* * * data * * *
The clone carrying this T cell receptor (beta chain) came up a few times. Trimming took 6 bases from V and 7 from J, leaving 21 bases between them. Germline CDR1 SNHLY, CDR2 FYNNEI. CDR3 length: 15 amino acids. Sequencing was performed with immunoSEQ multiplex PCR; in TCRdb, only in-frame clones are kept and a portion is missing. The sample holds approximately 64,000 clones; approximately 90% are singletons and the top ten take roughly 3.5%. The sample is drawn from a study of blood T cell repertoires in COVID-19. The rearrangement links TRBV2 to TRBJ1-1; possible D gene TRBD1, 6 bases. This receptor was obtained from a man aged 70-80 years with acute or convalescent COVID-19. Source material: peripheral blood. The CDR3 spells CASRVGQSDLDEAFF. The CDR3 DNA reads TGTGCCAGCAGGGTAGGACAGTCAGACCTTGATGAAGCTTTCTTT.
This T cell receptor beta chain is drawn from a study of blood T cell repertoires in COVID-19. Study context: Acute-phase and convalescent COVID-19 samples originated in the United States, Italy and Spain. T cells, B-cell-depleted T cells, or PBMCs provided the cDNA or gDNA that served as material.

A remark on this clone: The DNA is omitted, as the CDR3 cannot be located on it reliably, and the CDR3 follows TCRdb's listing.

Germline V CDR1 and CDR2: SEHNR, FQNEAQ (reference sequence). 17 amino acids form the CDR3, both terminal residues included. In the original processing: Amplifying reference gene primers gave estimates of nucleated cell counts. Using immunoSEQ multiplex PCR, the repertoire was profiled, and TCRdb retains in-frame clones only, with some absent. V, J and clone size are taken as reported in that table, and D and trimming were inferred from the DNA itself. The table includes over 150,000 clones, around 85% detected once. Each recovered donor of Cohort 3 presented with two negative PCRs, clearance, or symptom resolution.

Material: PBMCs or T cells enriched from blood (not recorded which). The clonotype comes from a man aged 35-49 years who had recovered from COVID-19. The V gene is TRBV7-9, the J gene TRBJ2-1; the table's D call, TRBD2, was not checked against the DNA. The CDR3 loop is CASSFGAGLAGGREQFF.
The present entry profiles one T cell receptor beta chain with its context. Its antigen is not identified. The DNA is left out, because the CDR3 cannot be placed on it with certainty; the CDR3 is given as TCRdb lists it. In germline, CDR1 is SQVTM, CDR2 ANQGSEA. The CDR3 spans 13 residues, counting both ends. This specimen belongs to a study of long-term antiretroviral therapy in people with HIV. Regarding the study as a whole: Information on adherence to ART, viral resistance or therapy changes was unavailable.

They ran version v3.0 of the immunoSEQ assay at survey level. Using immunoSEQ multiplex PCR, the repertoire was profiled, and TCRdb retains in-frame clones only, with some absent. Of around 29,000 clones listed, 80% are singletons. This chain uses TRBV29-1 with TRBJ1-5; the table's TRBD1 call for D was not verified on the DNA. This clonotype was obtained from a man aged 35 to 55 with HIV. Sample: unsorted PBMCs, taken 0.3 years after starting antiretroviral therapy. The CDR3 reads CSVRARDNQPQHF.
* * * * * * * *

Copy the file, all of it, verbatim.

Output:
The clone carrying this T cell receptor (beta chain) came up a few times. Trimming took 6 bases from V and 7 from J, leaving 21 bases between them. Germline CDR1 SNHLY, CDR2 FYNNEI. CDR3 length: 15 amino acids. Sequencing was performed with immunoSEQ multiplex PCR; in TCRdb, only in-frame clones are kept and a portion is missing. The sample holds approximately 64,000 clones; approximately 90% are singletons and the top ten take roughly 3.5%. The sample is drawn from a study of blood T cell repertoires in COVID-19. The rearrangement links TRBV2 to TRBJ1-1; possible D gene TRBD1, 6 bases. This receptor was obtained from a man aged 70-80 years with acute or convalescent COVID-19. Source material: peripheral blood. The CDR3 spells CASRVGQSDLDEAFF. The CDR3 DNA reads TGTGCCAGCAGGGTAGGACAGTCAGACCTTGATGAAGCTTTCTTT.
This T cell receptor beta chain is drawn from a study of blood T cell repertoires in COVID-19. Study context: Acute-phase and convalescent COVID-19 samples originated in the United States, Italy and Spain. T cells, B-cell-depleted T cells, or PBMCs provided the cDNA or gDNA that served as material.

A remark on this clone: The DNA is omitted, as the CDR3 cannot be located on it reliably, and the CDR3 follows TCRdb's listing.

Germline V CDR1 and CDR2: SEHNR, FQNEAQ (reference sequence). 17 amino acids form the CDR3, both terminal residues included. In the original processing: Amplifying reference gene primers gave estimates of nucleated cell counts. Using immunoSEQ multiplex PCR, the repertoire was profiled, and TCRdb retains in-frame clones only, with some absent. V, J and clone size are taken as reported in that table, and D and trimming were inferred from the DNA itself. The table includes over 150,000 clones, around 85% detected once. Each recovered donor of Cohort 3 presented with two negative PCRs, clearance, or symptom resolution.

Material: PBMCs or T cells enriched from blood (not recorded which). The clonotype comes from a man aged 35-49 years who had recovered from COVID-19. The V gene is TRBV7-9, the J gene TRBJ2-1; the table's D call, TRBD2, was not checked against the DNA. The CDR3 loop is CASSFGAGLAGGREQFF.
The present entry profiles one T cell receptor beta chain with its context. Its antigen is not identified. The DNA is left out, because the CDR3 cannot be placed on it with certainty; the CDR3 is given as TCRdb lists it. In germline, CDR1 is SQVTM, CDR2 ANQGSEA. The CDR3 spans 13 residues, counting both ends. This specimen belongs to a study of long-term antiretroviral therapy in people with HIV. Regarding the study as a whole: Information on adherence to ART, viral resistance or therapy changes was unavailable.

They ran version v3.0 of the immunoSEQ assay at survey level. Using immunoSEQ multiplex PCR, the repertoire was profiled, and TCRdb retains in-frame clones only, with some absent. Of around 29,000 clones listed, 80% are singletons. This chain uses TRBV29-1 with TRBJ1-5; the table's TRBD1 call for D was not verified on the DNA. This clonotype was obtained from a man aged 35 to 55 with HIV. Sample: unsorted PBMCs, taken 0.3 years after starting antiretroviral therapy. The CDR3 reads CSVRARDNQPQHF.